A note for my
friends and family

Hi! I’d like to share something very personal and important with you. It’s not bad news, but it may be a surprise! To be completely honest, even now I’m not quite sure how to tell people this, so thanks in advance for listening.

I hope it’s pretty clear both personally and professionally that I take diversity and inclusion seriously, and that’s been the case for a very long time. Back when I was in ROTC in college, it was stressed to us that diversity is an asset that makes groups better. I took that lesson to heart back then, and my belief has only gotten stronger as the years have passed. Given politics lately, I've been more vocal about that and it's also forced me to take an accounting of myself as well.

The thing is, I’ve known I was different in some way since I was a kid. Over the last thirty or so years, I think I’ve finally figured out what those feelings mean: I’m transgender. Although I was assigned male at birth, I identify as female. Boom. So what do I do about it?

To get some facts out of the way, I’ve been seeing a therapist for about three years to work through this. I started taking hormone replacement therapy (estrogen) in June of 2016. Since then I’ve slowly explored that part of myself and come out to a majority of my family and friends.

In early October of last year, I decided that I couldn't honestly support and value other people's diversity, and I mean truly support it, unless I was honest about who I am. So after talking with Lindsey, I came out and transitioned at work. Since then I've basically been living as my real self 100% of the time.

None of those things have been decisions that I’ve taken lightly or without due consideration. I can’t imagine anyone would go through this unless they felt they had to in order to be happy.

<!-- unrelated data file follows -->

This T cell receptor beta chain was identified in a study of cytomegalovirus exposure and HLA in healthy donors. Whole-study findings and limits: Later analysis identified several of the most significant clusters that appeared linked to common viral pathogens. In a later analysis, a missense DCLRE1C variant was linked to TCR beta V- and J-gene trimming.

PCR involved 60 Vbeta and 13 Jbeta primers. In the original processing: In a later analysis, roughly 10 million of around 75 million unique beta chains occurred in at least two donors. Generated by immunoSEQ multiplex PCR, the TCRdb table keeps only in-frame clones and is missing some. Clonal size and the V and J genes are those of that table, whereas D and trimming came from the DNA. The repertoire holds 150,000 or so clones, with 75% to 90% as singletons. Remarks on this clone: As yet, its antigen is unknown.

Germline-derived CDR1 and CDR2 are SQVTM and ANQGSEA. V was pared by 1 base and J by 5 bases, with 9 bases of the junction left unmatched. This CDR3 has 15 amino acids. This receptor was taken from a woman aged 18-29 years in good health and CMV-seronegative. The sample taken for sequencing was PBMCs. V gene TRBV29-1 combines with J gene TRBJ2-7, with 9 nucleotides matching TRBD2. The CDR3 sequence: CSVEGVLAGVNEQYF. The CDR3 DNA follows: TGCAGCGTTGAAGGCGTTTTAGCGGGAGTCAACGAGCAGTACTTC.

You might be thinking, okay, cool Shea, but what does that mean for me? Check out this handy dandy list of questions and answers I put together:

View the FAQ →

Please feel free to message me or call or hang out and ask me questions. From my experiences coming out to people so far, I’ve seen that it’s very hard to understand what it’s like to feel transgender unless you’ve lived it yourself. After all, I don’t know what it’s like to not feel this way. However, I have seen that open dialog helps. I appreciate the questions very much, and I’ll do my best to answer them in a way that makes sense.

Another thing: it’s going to be hard to completely avoid some awkward moments, but that’s really the last thing I want. Although your perception of me will change, I’m still the same person. I also understand that people may have their own opinions on this topic. I can’t change that, and that’s okay. I hope we can get by on mutual respect and love as friends if that's the case.

Alright, I’ve rambled long enough, so I’ll end with this: I think people can sense when you’re being authentic. As a part of this journey, I’ve finally had a chance to do that, and my heart is full. I’ve never felt so much love from so many people in my life, ever. That is truly a wonderful thing and I wouldn't change it for the world!

Photo of Shea